Niki Lauda has finally been allowed to leave intensive care at Vienna General Hospital, almost three months after his life-saving lung transplant operation.
The Mercedes non-executive chairman had fallen ill in July while on holiday with his family in Ibiza. He was flown back to Austria and diagnosed with severe lung disease. His condition at the time was described as "extremely critical" amid reports that he had been "days from death".
He was placed in an artificial lung until a suitable organ was available for transplant in a six-hour operation that took place at the start of August.
There were some initial complications while the doctors worked to ensure that the new lung was accepted by the host, but doctors have been happy with his progress since then.
Even so he had remained in intensive care, but on Wednesday the hospital confirmed that the 69-year-old was now well enough to leave and start on the next stage of his recovery.
"About two and a half months after a lung transplant, [Lauda has been] able to leave the hospital in a good overall state of health," the hospital said in a statement on Wednesday.
But having been bed-bound for such a long period, Lauda is understandably in a weakened condition and requires an extended period of physical rehabilitation to recover his strength.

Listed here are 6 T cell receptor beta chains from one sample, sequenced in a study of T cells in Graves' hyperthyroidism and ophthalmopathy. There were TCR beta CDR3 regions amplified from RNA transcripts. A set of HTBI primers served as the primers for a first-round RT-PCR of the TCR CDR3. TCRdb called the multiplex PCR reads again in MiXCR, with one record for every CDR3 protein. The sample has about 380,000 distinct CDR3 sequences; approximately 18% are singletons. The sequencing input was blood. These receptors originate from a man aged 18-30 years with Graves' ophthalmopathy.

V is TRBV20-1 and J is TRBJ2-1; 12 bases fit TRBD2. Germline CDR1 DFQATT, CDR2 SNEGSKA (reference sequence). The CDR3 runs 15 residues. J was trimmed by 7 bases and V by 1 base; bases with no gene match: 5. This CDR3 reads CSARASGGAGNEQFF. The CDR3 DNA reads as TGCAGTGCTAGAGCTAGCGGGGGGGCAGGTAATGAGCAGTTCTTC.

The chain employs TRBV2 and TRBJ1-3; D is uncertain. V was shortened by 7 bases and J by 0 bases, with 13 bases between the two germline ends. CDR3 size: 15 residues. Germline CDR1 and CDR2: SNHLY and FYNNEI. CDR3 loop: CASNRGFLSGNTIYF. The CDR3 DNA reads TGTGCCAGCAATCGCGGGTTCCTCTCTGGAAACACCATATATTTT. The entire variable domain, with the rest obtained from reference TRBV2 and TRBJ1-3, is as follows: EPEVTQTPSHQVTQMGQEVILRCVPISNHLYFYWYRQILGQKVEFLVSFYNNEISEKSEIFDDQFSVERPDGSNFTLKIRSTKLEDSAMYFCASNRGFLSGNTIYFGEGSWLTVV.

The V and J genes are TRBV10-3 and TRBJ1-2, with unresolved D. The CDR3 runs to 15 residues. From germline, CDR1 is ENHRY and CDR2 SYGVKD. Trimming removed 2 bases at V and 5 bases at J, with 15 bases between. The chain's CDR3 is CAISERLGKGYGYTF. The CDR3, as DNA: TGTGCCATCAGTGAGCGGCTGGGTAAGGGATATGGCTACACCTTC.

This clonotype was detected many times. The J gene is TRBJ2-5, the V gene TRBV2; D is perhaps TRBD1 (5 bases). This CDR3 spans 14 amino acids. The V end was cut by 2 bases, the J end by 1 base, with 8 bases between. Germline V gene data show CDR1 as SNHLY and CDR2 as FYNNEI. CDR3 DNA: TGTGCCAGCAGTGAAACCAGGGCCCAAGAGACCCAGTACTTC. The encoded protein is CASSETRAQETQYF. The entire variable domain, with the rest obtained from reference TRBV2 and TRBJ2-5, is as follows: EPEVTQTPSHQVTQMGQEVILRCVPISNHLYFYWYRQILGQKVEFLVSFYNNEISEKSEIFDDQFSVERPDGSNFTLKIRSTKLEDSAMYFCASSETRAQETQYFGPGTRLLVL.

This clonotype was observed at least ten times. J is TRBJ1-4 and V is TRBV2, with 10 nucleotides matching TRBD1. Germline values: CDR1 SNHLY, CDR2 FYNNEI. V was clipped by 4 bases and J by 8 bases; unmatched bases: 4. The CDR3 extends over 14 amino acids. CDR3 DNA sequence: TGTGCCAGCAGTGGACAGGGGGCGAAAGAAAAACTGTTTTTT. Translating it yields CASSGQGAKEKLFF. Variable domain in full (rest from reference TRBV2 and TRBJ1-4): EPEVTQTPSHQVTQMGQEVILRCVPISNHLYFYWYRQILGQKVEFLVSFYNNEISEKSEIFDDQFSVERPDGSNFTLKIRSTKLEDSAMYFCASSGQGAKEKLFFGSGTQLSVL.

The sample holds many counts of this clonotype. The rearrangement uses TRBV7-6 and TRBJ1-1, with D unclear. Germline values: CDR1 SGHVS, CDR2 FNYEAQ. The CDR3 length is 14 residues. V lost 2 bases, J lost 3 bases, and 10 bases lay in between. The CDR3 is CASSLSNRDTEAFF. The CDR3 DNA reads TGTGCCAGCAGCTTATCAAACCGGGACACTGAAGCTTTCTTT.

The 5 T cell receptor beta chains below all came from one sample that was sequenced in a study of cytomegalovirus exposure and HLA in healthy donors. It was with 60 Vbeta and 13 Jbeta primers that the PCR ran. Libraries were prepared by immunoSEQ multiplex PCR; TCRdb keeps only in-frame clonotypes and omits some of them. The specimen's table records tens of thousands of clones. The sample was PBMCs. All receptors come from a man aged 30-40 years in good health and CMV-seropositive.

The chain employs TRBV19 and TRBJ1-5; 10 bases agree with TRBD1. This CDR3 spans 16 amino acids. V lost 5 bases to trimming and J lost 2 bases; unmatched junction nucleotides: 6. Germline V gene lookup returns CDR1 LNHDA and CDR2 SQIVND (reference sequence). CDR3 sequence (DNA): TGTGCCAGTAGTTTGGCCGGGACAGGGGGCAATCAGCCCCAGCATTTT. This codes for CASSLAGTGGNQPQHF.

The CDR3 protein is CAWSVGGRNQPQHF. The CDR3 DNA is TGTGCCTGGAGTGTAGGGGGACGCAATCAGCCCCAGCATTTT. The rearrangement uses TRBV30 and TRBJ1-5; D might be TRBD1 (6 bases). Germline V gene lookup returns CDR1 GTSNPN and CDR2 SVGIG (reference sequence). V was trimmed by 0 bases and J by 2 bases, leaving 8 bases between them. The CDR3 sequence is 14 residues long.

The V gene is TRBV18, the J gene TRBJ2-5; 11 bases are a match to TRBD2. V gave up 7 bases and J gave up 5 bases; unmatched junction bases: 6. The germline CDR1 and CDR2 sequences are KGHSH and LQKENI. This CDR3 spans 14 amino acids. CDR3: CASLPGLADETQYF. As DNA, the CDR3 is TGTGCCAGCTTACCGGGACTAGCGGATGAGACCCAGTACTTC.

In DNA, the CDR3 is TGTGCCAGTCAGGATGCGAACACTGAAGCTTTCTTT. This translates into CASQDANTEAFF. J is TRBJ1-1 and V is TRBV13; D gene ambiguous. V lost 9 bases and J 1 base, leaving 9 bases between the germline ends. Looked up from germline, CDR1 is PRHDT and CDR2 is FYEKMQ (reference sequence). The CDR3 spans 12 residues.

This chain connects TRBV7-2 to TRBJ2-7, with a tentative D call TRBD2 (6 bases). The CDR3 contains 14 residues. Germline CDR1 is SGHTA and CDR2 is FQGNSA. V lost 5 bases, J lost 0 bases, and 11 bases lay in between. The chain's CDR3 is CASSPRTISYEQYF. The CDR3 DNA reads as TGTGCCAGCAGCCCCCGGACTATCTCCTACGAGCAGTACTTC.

"Niki Lauda will have to undergo an intensive course of rehabilitation over several weeks," the statement confirmed. "The attending physicians and the nursing staff wish [him] a good recovery."
It added that he would remain under close observation during his convalescence, and that he will continue to receive treatment from the same medical team that has been caring for him up to this point.
"Of course, Niki Lauda, like all other transplant patients, will continue to be cared for by the lung transplantation team of the AKH Vienna or the MedUni Vienna."
A press conference will be held on Thursday to give further details of Lauda's medical status and recovery.
Doctors previously stated that his latest illness had not been connected to the accident he suffered in the 1976 German Grand Prix, when he crashed at the Nurburgring and had to be dragged free from the burning wreckage of his car.
In the intervening years Lauda has suffered lingering after-effects from the toxic gases he inhaled in the accident. He has also required two kidney transplants, in 1997 and 2005.
But the medical issues have not kept him away from the Formula 1 paddock. Until he was taken ill over the summer he was a regular fixture at every Grand Prix race, and always on hand with a typically pithy comment on the on-track action for the media.
Lewis Hamilton has said in the past that Lauda's involvement at Mercedes was one of the reasons he opted to join the team from McLaren at the end of 2012. He revealed last week that he had received a surprise call from the three-time world champion last week.
“I was shocked to hear from him,” Hamilton said. "I told him, ‘You sound younger than ever!’ He is determined to come back."